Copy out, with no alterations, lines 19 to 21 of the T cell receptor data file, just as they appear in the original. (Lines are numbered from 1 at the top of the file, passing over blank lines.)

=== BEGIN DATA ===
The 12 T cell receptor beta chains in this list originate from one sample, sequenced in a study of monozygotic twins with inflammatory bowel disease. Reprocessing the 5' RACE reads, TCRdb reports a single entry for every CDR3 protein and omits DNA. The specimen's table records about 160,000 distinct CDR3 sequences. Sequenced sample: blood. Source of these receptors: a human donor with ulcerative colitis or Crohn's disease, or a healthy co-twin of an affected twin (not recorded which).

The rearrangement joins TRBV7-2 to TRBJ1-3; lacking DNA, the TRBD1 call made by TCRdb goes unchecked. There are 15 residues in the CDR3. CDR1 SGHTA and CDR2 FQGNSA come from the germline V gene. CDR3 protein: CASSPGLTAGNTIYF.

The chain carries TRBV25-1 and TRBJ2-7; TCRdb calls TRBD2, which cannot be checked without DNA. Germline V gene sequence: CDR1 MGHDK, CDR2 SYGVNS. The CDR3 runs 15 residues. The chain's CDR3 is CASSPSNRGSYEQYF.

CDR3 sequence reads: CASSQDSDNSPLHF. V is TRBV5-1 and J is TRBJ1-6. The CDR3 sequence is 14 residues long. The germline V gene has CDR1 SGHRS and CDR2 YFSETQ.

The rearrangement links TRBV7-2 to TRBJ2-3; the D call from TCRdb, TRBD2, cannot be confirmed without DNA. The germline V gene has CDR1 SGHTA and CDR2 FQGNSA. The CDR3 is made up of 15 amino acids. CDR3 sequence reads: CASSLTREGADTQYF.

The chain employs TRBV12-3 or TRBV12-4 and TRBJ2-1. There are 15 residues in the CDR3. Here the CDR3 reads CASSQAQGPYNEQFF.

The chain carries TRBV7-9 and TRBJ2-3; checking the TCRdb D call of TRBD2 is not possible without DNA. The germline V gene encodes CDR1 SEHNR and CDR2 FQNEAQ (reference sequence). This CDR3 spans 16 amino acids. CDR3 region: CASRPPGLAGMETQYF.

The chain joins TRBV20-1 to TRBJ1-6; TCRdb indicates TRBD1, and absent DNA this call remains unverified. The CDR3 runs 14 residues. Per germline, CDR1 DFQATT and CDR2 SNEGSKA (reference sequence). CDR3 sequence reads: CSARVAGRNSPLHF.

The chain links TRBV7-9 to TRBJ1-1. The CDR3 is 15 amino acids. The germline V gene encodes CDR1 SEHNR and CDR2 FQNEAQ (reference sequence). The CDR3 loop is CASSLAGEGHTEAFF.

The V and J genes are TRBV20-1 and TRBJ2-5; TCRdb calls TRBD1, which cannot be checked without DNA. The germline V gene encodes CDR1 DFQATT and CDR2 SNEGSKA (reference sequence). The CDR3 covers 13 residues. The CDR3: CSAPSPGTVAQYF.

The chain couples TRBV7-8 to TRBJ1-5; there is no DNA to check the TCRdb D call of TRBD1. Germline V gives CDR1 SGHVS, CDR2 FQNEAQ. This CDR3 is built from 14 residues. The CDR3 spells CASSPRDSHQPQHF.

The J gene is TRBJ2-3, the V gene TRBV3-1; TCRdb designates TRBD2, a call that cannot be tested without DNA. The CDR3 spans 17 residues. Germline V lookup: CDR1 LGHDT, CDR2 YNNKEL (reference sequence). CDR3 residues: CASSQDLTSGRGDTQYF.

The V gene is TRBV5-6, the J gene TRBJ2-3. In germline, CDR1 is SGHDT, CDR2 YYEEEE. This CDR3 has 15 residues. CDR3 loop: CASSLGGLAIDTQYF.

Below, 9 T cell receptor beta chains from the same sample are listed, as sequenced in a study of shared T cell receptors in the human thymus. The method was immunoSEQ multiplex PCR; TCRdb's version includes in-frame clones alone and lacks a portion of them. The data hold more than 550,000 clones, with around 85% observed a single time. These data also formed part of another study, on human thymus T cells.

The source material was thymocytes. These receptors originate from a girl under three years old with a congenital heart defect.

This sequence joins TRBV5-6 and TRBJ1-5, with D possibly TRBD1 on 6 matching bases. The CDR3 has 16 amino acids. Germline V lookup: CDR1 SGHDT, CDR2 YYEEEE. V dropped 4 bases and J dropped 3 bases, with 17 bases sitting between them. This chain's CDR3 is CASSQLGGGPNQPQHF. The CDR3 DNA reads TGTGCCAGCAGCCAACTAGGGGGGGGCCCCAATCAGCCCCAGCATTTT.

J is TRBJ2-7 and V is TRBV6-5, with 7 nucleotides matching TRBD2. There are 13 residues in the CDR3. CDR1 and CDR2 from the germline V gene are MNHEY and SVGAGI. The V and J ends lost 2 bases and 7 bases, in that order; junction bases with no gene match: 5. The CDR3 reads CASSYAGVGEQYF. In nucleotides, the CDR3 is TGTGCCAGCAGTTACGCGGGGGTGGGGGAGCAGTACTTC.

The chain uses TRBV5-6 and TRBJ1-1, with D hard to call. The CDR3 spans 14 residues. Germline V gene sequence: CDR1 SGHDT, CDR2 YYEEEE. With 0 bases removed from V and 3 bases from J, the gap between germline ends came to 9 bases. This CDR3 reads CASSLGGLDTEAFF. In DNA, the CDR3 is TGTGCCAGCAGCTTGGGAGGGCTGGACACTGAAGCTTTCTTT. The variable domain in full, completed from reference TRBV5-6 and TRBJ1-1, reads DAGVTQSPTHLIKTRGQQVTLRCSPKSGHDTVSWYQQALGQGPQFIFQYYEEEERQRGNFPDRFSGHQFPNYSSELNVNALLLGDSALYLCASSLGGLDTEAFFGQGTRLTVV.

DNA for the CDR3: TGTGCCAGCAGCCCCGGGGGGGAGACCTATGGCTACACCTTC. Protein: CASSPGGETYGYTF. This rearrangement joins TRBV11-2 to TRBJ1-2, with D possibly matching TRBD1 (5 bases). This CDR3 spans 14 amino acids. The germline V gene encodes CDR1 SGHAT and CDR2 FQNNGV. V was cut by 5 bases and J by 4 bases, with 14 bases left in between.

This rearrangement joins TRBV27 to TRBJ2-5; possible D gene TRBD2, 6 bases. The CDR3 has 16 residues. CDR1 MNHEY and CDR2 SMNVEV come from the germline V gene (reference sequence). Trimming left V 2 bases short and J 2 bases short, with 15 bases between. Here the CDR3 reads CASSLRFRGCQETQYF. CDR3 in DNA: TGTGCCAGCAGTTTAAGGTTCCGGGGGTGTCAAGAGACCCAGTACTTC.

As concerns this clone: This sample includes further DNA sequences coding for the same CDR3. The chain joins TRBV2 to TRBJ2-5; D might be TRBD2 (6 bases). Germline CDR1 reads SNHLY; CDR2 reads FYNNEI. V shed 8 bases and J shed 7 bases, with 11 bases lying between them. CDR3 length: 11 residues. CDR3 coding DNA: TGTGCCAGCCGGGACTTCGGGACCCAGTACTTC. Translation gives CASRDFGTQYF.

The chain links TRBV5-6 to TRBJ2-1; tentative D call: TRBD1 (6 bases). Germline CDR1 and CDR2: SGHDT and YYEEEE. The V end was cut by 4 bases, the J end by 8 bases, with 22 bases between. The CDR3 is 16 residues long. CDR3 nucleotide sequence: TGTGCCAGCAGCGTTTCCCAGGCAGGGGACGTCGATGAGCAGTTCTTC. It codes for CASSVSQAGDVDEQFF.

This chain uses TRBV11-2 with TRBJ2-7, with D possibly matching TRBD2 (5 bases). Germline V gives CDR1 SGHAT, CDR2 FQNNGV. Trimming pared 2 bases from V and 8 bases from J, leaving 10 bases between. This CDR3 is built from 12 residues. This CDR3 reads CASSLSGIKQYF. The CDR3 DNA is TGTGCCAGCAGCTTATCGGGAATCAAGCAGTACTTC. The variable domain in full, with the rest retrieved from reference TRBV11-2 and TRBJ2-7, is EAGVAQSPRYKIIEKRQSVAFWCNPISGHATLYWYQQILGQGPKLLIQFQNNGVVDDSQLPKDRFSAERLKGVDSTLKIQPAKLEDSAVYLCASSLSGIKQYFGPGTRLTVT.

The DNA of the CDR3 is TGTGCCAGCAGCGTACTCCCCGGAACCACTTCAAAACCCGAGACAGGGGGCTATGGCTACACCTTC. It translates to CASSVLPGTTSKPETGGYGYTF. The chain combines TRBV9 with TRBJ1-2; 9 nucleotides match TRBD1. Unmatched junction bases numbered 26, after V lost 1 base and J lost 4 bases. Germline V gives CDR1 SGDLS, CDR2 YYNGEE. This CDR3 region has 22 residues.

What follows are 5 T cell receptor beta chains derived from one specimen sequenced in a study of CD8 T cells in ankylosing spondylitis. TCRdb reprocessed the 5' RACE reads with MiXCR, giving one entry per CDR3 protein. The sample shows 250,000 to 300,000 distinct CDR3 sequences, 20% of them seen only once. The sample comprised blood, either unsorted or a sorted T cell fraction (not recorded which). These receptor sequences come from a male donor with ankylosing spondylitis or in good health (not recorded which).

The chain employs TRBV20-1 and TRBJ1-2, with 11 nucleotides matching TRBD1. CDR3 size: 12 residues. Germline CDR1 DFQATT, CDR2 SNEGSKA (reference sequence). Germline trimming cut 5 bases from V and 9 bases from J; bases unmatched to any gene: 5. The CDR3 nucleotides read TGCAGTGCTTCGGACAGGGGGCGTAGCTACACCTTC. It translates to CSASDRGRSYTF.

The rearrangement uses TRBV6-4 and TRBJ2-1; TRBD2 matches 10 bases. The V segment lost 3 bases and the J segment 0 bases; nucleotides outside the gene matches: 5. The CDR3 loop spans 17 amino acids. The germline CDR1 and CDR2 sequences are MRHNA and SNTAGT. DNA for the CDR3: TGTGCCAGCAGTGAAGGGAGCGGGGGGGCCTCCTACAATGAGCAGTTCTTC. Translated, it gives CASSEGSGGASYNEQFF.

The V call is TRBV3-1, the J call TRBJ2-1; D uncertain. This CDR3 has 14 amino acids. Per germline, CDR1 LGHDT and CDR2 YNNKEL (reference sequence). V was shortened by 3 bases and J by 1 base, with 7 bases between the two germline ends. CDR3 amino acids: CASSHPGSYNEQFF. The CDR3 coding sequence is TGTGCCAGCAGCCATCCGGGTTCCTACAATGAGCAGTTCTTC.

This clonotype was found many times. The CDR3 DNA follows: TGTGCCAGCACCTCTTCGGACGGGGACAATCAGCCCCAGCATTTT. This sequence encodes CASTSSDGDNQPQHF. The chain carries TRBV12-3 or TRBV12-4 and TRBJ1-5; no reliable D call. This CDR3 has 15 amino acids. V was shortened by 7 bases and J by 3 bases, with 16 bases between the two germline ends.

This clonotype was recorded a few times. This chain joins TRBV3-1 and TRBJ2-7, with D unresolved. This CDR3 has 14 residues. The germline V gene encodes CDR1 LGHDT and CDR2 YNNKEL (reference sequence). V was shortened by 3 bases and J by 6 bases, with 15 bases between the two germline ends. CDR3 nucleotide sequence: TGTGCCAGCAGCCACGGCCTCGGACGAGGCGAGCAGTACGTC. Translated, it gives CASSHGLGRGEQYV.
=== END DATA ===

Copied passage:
DNA for the CDR3: TGTGCCAGCAGCCCCGGGGGGGAGACCTATGGCTACACCTTC. Protein: CASSPGGETYGYTF. This rearrangement joins TRBV11-2 to TRBJ1-2, with D possibly matching TRBD1 (5 bases). This CDR3 spans 14 amino acids. The germline V gene encodes CDR1 SGHAT and CDR2 FQNNGV. V was cut by 5 bases and J by 4 bases, with 14 bases left in between.

This rearrangement joins TRBV27 to TRBJ2-5; possible D gene TRBD2, 6 bases. The CDR3 has 16 residues. CDR1 MNHEY and CDR2 SMNVEV come from the germline V gene (reference sequence). Trimming left V 2 bases short and J 2 bases short, with 15 bases between. Here the CDR3 reads CASSLRFRGCQETQYF. CDR3 in DNA: TGTGCCAGCAGTTTAAGGTTCCGGGGGTGTCAAGAGACCCAGTACTTC.

As concerns this clone: This sample includes further DNA sequences coding for the same CDR3. The chain joins TRBV2 to TRBJ2-5; D might be TRBD2 (6 bases). Germline CDR1 reads SNHLY; CDR2 reads FYNNEI. V shed 8 bases and J shed 7 bases, with 11 bases lying between them. CDR3 length: 11 residues. CDR3 coding DNA: TGTGCCAGCCGGGACTTCGGGACCCAGTACTTC. Translation gives CASRDFGTQYF.